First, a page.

Moving to Ubiquiti Unifi

Moving to Ubiquiti Unifi

It’s no secret that I enjoy working with new technology and figuring out better ways to do things.  For the last couple of years I’ve been dissatisfied with how my internal network was configured; I was using a basic, off-the-shelf, all-in-one consumer-grade router/wireless access point, and while it normally worked okay, it didn’t always give me the insight or visibility into my network that I really wanted to have.  “If only there was a way to take a commercial-grade wireless networking system, and set it up in my apartment,” I complained to everyone would listen. “Then I could configure everything the way I want, isolate devices on specific networks, and conquer the world!”

I knew I didn’t need a solution as expensive in-depth as Cisco’s enterprise WiFi system, but wanted to graduate beyond the basic consumer networking solutions.  When I found the UniFi system in an Ars Technica review, I was hooked– but I was also still in college, and my meager budget was still too small to support a more advanced networking system.  It wasn’t long, however, before I graduated, moved to a new apartment, and suddenly had some disposable income I could throw at my home network.

I started my network with the smallest and most basic component: a UAP-AC-Lite, the cheapest wireless access point in the UniFi line.  I plugged it into my switch, installed the controller software on my computer, setup my wireless networks, and… it worked!  It was easier than I expected, which was almost disappointing.  I mean, here I was, with a fancy access point, and it didn’t even require hours of tinkering to get it to work the way I wanted?  Where’s the fun in that?

I left the WAP in place for a couple of weeks, and then decided I needed more.  I went out and bought the UniFi Security Gateway, or USG, so I could fully replace my all-in-one with some more advanced tech.  The USG required some more hand-holding to get up and running, but soon that wasn’t enough, either.  I bought a Cloud Key, and then a PoE Switch, and before I knew it I was running UniFi for basically everything on my network.

“That’s all very well and good,” I hear you say. “It’s always fun to read about somebody else spending money when they technically don’t need to. But what does UniFi actually do for you? What problem does it solve?” That’s a good question. UniFi gives me a couple of things I wanted to have; first, it gives me a network that I can expand as my needs shift. If I’m not getting WiFi in an area, I can just plug in a WAP, adopt it into the system, and voila! I have signal. Secondly, everything’s managed in one place, the UniFi Dashboard. All my equipment, and anything I add to the system, can be managed through the dashboard in real-time– and I can do it from anywhere, since I connected my Cloud Key to my Ubiquiti account.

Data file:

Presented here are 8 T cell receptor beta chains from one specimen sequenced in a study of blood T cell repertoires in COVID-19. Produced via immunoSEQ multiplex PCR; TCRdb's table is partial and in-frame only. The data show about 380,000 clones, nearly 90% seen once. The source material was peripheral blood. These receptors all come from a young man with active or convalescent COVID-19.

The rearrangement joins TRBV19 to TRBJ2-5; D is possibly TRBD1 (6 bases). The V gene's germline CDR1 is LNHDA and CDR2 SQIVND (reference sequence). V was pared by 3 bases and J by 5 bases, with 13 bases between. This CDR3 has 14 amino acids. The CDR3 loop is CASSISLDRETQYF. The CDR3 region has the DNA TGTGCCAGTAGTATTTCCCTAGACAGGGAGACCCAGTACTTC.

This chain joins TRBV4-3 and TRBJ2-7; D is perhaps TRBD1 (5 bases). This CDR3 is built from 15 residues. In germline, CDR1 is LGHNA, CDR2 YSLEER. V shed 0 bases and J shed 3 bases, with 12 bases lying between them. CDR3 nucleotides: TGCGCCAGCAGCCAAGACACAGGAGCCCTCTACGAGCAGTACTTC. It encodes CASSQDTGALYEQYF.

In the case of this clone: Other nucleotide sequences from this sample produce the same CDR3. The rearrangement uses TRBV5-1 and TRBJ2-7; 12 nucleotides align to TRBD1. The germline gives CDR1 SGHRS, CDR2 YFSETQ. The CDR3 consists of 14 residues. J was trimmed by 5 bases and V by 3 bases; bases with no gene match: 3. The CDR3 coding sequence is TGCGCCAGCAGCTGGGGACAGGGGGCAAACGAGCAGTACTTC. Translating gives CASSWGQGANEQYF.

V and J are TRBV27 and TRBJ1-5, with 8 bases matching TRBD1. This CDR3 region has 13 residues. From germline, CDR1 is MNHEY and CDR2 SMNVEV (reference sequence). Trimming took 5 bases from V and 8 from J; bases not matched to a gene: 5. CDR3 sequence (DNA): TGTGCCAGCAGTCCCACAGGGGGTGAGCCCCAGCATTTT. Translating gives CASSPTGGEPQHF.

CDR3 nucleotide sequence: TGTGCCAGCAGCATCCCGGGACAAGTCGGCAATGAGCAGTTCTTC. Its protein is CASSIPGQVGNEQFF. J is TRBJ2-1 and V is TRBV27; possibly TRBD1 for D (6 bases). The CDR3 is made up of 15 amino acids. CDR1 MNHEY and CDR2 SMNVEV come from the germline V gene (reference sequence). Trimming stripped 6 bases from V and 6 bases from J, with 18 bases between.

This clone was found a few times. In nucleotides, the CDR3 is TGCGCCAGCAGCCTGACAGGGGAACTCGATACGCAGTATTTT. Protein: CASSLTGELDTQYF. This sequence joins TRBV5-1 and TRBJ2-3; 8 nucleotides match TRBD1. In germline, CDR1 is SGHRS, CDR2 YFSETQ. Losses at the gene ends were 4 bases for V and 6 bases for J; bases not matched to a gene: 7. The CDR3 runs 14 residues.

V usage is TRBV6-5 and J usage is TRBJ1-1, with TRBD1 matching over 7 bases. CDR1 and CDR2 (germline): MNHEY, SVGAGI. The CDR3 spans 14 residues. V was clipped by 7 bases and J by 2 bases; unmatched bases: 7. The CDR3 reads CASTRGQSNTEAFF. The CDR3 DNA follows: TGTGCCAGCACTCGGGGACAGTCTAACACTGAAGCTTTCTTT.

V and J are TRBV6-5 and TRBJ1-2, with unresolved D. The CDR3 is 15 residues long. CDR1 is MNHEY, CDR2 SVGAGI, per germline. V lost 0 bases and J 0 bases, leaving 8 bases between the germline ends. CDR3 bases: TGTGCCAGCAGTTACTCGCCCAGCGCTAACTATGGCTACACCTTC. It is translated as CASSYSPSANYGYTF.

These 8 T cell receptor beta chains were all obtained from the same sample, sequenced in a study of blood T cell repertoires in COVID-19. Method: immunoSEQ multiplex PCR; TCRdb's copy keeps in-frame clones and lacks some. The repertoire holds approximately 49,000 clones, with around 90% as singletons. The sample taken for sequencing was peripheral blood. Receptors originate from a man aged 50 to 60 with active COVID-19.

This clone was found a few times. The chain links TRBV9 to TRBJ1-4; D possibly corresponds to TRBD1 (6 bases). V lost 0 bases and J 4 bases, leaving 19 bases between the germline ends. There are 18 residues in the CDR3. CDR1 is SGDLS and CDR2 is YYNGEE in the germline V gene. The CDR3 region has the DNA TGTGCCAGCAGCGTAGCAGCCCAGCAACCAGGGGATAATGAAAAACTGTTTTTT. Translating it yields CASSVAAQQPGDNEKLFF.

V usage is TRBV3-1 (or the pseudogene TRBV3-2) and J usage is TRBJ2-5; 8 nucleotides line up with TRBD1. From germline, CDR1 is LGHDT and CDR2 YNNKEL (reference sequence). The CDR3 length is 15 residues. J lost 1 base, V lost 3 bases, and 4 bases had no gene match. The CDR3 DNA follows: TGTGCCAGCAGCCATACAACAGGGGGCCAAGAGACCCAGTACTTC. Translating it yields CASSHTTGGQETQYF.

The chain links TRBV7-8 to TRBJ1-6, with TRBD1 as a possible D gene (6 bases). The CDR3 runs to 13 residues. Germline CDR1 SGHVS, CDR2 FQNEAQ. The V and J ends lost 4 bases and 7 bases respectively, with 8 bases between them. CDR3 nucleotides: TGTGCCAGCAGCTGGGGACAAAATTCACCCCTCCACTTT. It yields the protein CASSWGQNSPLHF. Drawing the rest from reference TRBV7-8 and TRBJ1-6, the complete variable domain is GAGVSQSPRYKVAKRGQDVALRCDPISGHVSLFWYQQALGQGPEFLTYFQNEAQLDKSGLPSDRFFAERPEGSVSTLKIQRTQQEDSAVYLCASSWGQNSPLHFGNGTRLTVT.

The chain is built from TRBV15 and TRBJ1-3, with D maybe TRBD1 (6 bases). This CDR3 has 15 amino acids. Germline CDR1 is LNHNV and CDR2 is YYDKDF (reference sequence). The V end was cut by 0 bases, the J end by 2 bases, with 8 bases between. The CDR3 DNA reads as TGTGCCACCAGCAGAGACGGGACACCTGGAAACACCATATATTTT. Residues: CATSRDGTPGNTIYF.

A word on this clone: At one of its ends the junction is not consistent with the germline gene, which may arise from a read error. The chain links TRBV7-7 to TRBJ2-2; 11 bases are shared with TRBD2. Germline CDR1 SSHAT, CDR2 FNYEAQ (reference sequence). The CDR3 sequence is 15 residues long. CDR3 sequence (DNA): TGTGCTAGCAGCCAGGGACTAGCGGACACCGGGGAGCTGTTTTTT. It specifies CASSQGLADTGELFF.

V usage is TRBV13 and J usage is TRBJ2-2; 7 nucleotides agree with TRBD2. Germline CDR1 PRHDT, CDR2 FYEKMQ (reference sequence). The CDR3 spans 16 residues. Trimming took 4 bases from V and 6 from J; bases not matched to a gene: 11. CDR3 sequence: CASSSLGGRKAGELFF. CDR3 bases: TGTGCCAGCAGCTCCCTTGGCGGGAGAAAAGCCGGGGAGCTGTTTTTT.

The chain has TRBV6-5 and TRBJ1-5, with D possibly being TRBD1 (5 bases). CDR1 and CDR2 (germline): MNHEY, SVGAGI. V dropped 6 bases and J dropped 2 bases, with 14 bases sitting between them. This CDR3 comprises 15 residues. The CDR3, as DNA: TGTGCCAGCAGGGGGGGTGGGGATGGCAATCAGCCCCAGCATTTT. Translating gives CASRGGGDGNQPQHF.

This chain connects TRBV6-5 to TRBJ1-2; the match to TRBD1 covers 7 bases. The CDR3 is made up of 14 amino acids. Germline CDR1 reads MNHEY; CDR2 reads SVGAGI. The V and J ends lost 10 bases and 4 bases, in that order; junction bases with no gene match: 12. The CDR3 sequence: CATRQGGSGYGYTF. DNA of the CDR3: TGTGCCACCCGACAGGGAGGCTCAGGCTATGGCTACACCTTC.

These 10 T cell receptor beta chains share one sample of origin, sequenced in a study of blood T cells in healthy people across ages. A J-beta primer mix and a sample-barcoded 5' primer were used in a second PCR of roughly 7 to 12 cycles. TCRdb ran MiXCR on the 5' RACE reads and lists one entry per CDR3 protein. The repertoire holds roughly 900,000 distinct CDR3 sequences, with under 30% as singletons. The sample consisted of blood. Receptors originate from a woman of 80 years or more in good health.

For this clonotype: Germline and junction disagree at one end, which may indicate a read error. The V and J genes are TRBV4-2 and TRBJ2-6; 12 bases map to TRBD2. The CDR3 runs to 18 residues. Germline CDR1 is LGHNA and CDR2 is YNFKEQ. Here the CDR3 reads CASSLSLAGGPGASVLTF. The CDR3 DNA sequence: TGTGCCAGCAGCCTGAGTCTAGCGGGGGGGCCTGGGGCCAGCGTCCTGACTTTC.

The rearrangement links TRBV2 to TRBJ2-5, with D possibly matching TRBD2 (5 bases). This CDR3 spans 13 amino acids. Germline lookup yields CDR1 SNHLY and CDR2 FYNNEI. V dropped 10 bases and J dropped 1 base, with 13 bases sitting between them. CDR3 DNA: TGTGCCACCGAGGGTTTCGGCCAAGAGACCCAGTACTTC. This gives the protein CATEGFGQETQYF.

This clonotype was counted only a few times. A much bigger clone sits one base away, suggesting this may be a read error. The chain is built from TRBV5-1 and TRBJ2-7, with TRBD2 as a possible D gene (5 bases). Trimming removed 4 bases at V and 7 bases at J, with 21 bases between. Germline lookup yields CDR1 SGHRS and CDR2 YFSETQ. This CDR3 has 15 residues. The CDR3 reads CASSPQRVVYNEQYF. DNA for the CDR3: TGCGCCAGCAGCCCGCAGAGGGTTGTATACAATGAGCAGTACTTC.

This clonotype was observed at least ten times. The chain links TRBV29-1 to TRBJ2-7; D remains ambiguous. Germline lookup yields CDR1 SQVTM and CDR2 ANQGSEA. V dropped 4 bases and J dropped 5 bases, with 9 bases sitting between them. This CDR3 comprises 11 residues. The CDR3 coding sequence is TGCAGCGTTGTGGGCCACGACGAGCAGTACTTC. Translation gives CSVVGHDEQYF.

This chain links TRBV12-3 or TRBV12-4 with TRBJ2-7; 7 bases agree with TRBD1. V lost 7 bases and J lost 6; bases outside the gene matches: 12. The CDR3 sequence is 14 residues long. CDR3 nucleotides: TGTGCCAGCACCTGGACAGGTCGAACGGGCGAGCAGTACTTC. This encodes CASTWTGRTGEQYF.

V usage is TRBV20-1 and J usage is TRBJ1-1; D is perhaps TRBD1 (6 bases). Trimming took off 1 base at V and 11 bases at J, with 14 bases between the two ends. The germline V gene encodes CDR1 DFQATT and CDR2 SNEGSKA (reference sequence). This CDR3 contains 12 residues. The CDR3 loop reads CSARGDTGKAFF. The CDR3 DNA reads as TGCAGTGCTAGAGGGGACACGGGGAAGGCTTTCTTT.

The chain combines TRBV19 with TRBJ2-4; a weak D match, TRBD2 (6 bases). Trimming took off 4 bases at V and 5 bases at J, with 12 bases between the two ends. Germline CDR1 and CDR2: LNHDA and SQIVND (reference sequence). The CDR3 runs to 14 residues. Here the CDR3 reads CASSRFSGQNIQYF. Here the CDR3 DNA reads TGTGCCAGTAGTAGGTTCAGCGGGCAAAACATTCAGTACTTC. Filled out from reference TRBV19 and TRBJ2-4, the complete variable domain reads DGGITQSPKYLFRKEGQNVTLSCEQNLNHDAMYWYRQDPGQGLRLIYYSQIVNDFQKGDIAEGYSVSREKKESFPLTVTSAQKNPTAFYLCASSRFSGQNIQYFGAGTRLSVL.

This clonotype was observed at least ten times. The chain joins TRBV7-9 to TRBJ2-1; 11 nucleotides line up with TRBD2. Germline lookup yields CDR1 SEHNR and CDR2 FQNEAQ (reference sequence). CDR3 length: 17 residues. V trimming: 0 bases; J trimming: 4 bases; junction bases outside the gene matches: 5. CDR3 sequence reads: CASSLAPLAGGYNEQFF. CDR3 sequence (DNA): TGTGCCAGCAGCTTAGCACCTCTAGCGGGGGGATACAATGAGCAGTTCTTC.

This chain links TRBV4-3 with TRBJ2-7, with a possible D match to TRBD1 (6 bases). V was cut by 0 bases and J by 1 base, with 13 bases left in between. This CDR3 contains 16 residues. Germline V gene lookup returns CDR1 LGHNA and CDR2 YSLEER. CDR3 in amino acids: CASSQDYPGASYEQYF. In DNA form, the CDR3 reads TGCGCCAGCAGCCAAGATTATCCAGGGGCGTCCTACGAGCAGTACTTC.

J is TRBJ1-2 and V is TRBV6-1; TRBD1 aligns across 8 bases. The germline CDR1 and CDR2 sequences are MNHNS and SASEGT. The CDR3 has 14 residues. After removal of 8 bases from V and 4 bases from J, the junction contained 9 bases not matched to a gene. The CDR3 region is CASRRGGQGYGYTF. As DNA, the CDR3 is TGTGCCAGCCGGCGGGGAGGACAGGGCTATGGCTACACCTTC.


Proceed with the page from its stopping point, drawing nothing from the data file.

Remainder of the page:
The UniFi Dashboard

This means I don’t need to worry about remembering passwords for each of my devices, which is a major plus for anyone, even if you use a password manager.  UniFi also gives me some basic deep packet inspection, which lets me keep an eye on what’s talking out to the rest of the internet from my network.

It’s not as detailed as I would like, it’s true.  I haven’t found a way to select a specific device and view all traffic from it, for example, but it’s mostly adequate for my current needs. If something pops up that might be a problem, it’s easy enough to explore and inspect to see if anything is truly amiss. As an example, the traffic stats show that remote access terminals have transferred nearly 1.25TB of data to somewhere off-network. If you don’t know what that might be, that’s a problem– a remote access terminal moving lots of data could be an indication of a compromised computer being used as part of a botnet, or could be something spying on you.

Looking at the specific DPI card for that category shows that that entire amount of data has been through SSH, which again could be an indication that something on the network is infected and is phoning home.  UniFi lets us drill deeper, however, and I can see that almost all of the traffic is from one specific machine on my network, which is configured to perform incremental syncing to the cloud via rsync. But if this had actually been a compromised machine, the dashboard could have been my first indication that something was very wrong on my network.

UniFi also lets me setup and configure a guest wireless portal, so no more needing to give guests my WiFi password.  They can just connect to my open network (named Ankh-Morpork in honor of Sir Terry Pratchett), accept the terms and conditions which warn them that their connection may not be private and to not carry out illegal activities using my WiFi, enter the password I have posted in my apartment, and voila! they can access the web on whatever device they may choose.  If they start causing issues, adding bandwidth limits and filtering specific sites is easy, as is managing which devices are connected to the guest network.

Overall, I’m quite pleased with UniFi. I have more I’d like to do (like building out vlans for my various servers), but for now the network is stable, speeds are faster than they were, and my WiFi coverage is great. I’ve been talking up UniFi with everyone that I know, and I’m slowly building out a network at my parent’s house which will let me troubleshoot remotely while increasing their speeds and security.  It costs a bit more than my previous solution, but I’m glad I made the switch.

Listing image by Thomas Jensen on Unsplash

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